Although forgiving for selfish reasons do have benefits, it isn’t the right way to approach the situation of forgiveness. God asks for his children to forgive because he forgave them, to love because he loved them first. So even though forgiveness is good for the mind body and soul the way to go is by following God’s almighty will.
Next, I will explain how Lessing tries to reconcile religious beliefs with his humanistic religion through reason and tolerance. Finally, I will demonstrate how such a reconciliation is not practicable and how Lessing’s conception of a universal religion of reason does not answer the questions at the basis of religion. Nathan the Wise appears as a praising of humanity. Lessing insists on the grandeur of man and the scope of his actions. He critics men who associate heroic actions with divine miracles.
Christian worldview’s response to the problem of evil and suffering is a reality because they are born into a broken world in the result of the fall (Hiles & Smith, 2014). Christians understand that “suffering increases our compassion and equips us to comfort others who suffer” (2 Corinthians 1:3-4). Also, Christians understand that Jesus died for humanity to gain eternal life. If people reject the purifying death of Jesus, then they will suffer the consequences of God’ rebellion (Gockel, 2009). This means that God will not save them, nor force them to believe in Him; in which they will be condemning themselves to suffer.
However, if a mind does not have control, then free will becomes attracted to our selfish desires. Reason enables man with the ability to decipher between what is wrong and right. Being that God created man as rational, autonomous beings, they are able to have control over worldly desires. However, God knew that by providing us with free will, we might not always find God’s law appealing and obey him. At times, man will reason to obey God willingly.
Alternatively, if an individual sins, then they are held responsible for their action and must answer to God. While God already knows the path we will take, perhaps suffering consequences for our actions is merely a way of defining right from wrong. While mortals can not experience this on Earth, God’s test may be a form of pattern to demonstrate positive actions to nonbelievers. Outside of Christianity, conflicts between medicine and the law often question moral responsibility. For example, if an individual is schizophrenic, they did not will to be schizophrenic; he/she was genetically predisposed to have it.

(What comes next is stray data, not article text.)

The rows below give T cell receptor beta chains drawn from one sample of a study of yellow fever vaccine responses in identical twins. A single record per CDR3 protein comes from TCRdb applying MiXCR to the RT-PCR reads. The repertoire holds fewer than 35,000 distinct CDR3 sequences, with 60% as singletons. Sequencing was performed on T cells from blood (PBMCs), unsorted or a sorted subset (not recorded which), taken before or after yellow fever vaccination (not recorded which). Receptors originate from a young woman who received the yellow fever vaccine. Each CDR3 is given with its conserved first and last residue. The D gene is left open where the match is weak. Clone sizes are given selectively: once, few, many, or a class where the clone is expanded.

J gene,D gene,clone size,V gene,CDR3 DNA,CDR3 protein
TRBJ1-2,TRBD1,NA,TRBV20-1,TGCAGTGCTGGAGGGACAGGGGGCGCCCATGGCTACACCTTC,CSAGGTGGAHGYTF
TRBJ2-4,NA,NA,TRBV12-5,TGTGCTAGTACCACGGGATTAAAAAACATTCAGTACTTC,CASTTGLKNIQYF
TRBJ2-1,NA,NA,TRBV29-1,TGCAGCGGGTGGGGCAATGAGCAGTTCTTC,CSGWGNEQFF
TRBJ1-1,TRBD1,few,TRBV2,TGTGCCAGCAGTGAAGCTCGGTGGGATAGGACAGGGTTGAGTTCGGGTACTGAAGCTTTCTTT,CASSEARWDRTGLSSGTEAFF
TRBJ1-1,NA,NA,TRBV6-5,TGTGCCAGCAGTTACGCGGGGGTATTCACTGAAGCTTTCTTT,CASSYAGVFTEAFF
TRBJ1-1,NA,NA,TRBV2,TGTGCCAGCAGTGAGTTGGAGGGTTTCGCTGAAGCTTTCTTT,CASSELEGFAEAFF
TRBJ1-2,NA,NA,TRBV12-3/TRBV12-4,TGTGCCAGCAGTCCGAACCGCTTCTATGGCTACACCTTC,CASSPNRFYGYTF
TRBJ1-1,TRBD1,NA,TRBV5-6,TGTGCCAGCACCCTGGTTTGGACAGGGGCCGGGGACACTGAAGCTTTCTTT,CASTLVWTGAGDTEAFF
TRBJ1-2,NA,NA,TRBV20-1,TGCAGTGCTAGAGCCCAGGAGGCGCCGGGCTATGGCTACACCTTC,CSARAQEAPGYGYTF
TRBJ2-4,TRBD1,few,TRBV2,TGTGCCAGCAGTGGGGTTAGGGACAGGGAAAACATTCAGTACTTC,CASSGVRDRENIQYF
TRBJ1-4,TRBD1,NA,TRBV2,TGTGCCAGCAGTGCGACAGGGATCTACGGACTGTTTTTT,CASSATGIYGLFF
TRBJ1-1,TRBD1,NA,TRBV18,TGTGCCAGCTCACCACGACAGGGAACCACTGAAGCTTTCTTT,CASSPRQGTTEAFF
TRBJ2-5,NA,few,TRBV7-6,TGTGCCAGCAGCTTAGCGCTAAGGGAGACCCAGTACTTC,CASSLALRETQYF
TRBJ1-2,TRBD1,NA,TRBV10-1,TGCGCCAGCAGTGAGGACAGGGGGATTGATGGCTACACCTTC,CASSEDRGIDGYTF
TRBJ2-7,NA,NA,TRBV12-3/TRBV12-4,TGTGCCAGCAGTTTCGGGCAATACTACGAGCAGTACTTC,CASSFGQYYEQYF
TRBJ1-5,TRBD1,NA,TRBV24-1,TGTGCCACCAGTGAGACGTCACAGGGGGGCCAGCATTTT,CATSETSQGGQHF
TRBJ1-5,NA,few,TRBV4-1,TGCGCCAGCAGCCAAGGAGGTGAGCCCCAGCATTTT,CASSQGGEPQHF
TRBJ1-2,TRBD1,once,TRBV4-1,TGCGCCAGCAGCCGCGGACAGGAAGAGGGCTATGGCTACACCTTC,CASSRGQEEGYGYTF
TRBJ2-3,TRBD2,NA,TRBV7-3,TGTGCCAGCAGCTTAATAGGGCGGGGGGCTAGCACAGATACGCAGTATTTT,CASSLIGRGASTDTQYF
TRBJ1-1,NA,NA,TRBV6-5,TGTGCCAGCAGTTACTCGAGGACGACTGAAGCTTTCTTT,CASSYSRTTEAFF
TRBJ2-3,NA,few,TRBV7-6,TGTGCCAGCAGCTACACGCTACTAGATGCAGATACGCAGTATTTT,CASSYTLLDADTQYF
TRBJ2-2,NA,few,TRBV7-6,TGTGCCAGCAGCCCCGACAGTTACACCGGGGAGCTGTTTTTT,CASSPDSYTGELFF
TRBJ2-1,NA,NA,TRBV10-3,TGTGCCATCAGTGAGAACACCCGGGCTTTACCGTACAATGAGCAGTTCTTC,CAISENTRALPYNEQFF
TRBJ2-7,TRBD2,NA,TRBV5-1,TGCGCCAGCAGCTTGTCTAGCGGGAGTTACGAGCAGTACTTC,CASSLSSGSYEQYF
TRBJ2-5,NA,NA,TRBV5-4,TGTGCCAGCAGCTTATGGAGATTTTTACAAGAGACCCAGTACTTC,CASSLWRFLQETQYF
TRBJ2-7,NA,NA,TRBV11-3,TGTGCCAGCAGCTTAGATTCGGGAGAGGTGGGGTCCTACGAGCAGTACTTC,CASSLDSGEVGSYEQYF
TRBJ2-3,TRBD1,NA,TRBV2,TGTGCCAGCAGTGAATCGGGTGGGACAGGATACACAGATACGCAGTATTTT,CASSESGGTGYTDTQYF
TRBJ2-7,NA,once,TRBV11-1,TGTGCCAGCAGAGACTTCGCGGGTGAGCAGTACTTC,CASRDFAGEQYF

It seems most plausible that moral conscience is the voice of God within the soul, because moral value subsists only on the caliber of persons, minds and wills. It is difficult, if not infeasible, to conceive of objective moral principles somehow aerially circumnavigating on their own, apart from any persons. But we grant that there are many steps to peregrinate from objective moral values to the Creator of the universe or the triune God of love. There is a prodigious astute distance between them. But these things are compatible in a way that materialism and notion in objective values are not.
There are so many different opinions on how one can define theology and faith. And is there any relation to the two. Are they considered to be one in the same, or they totally different from each other? Let us first get an understanding of the two by definition. Theology is considered to be “the study of religious faith, practice, and experience along with the study of God and God’s relation to the world” (Webster.)
The allies’ model tends to agree with the spies model that good psychology can be found in religion, but it also rejects that religion is only valuable as a vehicle to express psychological truth and psychological benefits (Entwistle, 2010). Entwistle ended this book by putting us on the right path to a better understanding of the integrated approaches to Psychology and
He criticized Christianity because it promoted suffering and belittled the value of earthly life. Not only were Christians expected to accept suffering as the means to salvation (“Therefore, since Christ suffered in his body, arm yourselves also with the same attitude, because he who has suffered in his body is done with sin” (1 Peter 4:1)), but the Christian God accepted pain and allowed it to occur. Nietzsche saw this approach to “life” as a means of self-deception, since one is upholding a divine being who is responsible for this pain (and who may well not even exist) and one is disguising pain as happiness: “Rejoice that you participate in the suffering of Christ” (1 Peter 4:13). To him, Christianity was a “dangerous narcotic” (Genealogy of Morals, 3rd Essay, Section 17). With the formation of the Christian congregation, a community formed (which was, according to Nietzsche, implemented by the ascetic priest) that taught social equality.
Tinder's assertion that humans cannot be moral without God appears to be accurate in its conception of human motivation. However, since no man can know what God wants, the compelling parts of his argument ultimately points to the influence of religion as an institution on creating a society with common moral values. This paper will examine Tinder's arguments for the influence of God against enlightenment thinkers such as Kant's ideas of reason to analyze whether reason can have motivation without religion. Arguably, human beings need an incentive to do things. This extends to the attempt to be moral.